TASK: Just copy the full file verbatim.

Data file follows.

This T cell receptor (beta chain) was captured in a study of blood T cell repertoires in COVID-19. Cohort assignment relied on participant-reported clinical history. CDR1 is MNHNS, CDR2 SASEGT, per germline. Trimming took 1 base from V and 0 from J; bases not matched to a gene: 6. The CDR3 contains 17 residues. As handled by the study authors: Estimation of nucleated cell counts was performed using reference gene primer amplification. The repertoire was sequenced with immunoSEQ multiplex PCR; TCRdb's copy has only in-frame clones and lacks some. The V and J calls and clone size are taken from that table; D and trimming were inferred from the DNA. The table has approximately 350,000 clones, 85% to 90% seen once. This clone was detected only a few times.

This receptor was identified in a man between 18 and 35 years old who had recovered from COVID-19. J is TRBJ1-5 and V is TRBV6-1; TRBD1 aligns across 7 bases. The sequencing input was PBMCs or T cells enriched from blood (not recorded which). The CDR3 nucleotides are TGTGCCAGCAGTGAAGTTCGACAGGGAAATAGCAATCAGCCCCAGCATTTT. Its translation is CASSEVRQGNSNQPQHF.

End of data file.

This T cell receptor (beta chain) was captured in a study of blood T cell repertoires in COVID-19. Cohort assignment relied on participant-reported clinical history. CDR1 is MNHNS, CDR2 SASEGT, per germline. Trimming took 1 base from V and 0 from J; bases not matched to a gene: 6. The CDR3 contains 17 residues. As handled by the study authors: Estimation of nucleated cell counts was performed using reference gene primer amplification. The repertoire was sequenced with immunoSEQ multiplex PCR; TCRdb's copy has only in-frame clones and lacks some. The V and J calls and clone size are taken from that table; D and trimming were inferred from the DNA. The table has approximately 350,000 clones, 85% to 90% seen once. This clone was detected only a few times.

This receptor was identified in a man between 18 and 35 years old who had recovered from COVID-19. J is TRBJ1-5 and V is TRBV6-1; TRBD1 aligns across 7 bases. The sequencing input was PBMCs or T cells enriched from blood (not recorded which). The CDR3 nucleotides are TGTGCCAGCAGTGAAGTTCGACAGGGAAATAGCAATCAGCCCCAGCATTTT. Its translation is CASSEVRQGNSNQPQHF.